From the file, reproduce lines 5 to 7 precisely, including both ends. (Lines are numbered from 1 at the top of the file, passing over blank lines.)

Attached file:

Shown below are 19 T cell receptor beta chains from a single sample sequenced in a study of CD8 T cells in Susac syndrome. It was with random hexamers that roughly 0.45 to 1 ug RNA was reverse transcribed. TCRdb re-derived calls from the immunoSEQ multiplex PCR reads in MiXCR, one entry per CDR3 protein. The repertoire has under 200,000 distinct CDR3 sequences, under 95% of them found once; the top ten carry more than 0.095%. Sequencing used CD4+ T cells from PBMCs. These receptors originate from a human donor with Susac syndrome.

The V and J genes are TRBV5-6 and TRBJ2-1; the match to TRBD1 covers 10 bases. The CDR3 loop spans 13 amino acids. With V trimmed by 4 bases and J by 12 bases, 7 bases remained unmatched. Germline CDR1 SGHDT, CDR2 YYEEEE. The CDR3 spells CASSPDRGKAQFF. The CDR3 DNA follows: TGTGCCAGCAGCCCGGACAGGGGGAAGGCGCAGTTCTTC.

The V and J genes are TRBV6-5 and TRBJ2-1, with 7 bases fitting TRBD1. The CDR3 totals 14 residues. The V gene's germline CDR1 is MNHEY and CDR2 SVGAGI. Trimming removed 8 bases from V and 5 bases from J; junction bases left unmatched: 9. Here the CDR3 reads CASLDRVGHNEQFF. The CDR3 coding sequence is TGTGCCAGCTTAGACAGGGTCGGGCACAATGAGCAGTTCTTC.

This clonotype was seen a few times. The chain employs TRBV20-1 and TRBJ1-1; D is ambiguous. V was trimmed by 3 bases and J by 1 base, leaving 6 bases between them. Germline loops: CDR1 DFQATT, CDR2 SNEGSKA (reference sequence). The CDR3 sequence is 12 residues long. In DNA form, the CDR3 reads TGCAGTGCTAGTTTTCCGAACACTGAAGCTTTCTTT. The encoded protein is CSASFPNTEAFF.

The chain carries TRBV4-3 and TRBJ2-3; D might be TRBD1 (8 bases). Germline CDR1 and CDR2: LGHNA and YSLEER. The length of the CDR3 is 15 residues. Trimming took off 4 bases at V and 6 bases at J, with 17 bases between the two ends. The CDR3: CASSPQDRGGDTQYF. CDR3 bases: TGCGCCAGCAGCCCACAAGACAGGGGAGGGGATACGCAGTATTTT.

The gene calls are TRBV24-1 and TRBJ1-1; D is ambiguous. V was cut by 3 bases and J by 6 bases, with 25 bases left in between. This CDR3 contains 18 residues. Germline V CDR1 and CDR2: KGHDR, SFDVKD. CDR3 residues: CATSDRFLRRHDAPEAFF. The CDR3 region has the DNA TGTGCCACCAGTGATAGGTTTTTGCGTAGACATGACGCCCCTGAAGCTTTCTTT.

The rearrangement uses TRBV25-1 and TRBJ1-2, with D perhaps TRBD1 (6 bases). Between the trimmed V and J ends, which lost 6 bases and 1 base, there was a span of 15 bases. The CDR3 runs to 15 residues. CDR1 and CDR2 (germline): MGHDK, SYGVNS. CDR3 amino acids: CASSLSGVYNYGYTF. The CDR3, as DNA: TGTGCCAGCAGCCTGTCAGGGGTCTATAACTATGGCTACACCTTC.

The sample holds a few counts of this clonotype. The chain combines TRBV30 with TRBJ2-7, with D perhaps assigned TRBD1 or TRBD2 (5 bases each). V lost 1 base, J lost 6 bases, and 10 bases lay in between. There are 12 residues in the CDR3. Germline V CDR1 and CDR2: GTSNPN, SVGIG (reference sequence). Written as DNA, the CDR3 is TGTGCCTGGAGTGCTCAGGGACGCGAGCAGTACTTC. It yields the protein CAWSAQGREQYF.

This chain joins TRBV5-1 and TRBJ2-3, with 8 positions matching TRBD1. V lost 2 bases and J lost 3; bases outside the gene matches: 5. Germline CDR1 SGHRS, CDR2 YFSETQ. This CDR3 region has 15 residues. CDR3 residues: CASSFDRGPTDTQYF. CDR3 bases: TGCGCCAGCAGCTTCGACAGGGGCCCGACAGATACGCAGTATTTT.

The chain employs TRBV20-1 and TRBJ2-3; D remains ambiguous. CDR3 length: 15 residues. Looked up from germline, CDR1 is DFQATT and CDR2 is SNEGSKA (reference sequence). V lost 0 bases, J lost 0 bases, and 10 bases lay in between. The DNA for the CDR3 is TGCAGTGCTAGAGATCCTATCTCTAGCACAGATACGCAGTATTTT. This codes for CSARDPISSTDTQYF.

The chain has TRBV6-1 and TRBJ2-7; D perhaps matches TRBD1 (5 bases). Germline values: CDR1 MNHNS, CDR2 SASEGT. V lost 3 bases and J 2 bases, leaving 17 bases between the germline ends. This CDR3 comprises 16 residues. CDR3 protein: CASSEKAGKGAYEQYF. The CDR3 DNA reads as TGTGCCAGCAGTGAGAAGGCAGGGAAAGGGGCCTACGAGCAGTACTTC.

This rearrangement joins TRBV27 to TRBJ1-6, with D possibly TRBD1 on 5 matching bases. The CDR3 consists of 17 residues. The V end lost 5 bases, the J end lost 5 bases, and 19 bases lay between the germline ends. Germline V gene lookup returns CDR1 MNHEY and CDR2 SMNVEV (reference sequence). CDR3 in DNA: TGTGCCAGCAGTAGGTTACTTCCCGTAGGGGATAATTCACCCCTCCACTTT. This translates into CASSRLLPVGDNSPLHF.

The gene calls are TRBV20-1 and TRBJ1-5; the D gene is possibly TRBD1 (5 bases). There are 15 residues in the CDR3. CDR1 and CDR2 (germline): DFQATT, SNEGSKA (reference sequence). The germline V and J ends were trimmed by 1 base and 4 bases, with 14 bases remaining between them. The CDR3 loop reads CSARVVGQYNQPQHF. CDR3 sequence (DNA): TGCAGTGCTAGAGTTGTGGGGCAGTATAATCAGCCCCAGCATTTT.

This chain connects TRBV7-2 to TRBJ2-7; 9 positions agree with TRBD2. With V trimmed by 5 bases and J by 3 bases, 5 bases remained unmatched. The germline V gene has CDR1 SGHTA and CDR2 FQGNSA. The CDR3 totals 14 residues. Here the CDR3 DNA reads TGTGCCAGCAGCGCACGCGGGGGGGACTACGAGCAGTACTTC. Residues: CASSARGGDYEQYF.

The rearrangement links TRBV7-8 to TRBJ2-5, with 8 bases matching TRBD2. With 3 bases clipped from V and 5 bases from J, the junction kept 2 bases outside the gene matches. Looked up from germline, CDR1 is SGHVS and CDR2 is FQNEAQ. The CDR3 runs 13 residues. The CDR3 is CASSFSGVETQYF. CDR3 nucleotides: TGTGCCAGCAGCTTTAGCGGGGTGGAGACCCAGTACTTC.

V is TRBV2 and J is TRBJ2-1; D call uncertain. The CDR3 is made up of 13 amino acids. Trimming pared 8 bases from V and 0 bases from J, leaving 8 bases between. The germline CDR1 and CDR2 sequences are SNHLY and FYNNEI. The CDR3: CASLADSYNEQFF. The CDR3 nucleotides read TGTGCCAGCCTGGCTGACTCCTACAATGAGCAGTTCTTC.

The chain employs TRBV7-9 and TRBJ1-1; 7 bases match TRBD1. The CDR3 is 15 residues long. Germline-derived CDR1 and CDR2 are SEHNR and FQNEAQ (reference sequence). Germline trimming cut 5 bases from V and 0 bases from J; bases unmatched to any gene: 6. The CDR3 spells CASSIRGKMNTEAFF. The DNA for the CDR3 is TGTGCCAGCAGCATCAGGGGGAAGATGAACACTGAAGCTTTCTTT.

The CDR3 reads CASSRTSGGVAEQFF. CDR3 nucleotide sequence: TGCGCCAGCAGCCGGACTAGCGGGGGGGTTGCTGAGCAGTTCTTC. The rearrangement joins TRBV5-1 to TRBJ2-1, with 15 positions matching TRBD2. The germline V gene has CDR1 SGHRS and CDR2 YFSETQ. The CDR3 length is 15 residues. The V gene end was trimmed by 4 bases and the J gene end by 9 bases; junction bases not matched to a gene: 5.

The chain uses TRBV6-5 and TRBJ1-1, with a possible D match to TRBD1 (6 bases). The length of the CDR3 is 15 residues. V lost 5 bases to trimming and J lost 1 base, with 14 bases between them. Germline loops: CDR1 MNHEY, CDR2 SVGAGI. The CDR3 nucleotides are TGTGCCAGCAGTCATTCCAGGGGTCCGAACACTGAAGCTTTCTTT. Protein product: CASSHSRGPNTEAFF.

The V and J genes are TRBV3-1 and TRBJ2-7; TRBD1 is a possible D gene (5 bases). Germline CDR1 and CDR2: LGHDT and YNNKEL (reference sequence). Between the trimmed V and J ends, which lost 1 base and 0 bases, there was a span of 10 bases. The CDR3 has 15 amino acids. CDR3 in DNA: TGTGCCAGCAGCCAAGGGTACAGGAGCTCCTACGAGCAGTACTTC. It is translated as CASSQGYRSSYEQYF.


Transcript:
The chain carries TRBV4-3 and TRBJ2-3; D might be TRBD1 (8 bases). Germline CDR1 and CDR2: LGHNA and YSLEER. The length of the CDR3 is 15 residues. Trimming took off 4 bases at V and 6 bases at J, with 17 bases between the two ends. The CDR3: CASSPQDRGGDTQYF. CDR3 bases: TGCGCCAGCAGCCCACAAGACAGGGGAGGGGATACGCAGTATTTT.

The gene calls are TRBV24-1 and TRBJ1-1; D is ambiguous. V was cut by 3 bases and J by 6 bases, with 25 bases left in between. This CDR3 contains 18 residues. Germline V CDR1 and CDR2: KGHDR, SFDVKD. CDR3 residues: CATSDRFLRRHDAPEAFF. The CDR3 region has the DNA TGTGCCACCAGTGATAGGTTTTTGCGTAGACATGACGCCCCTGAAGCTTTCTTT.

The rearrangement uses TRBV25-1 and TRBJ1-2, with D perhaps TRBD1 (6 bases). Between the trimmed V and J ends, which lost 6 bases and 1 base, there was a span of 15 bases. The CDR3 runs to 15 residues. CDR1 and CDR2 (germline): MGHDK, SYGVNS. CDR3 amino acids: CASSLSGVYNYGYTF. The CDR3, as DNA: TGTGCCAGCAGCCTGTCAGGGGTCTATAACTATGGCTACACCTTC.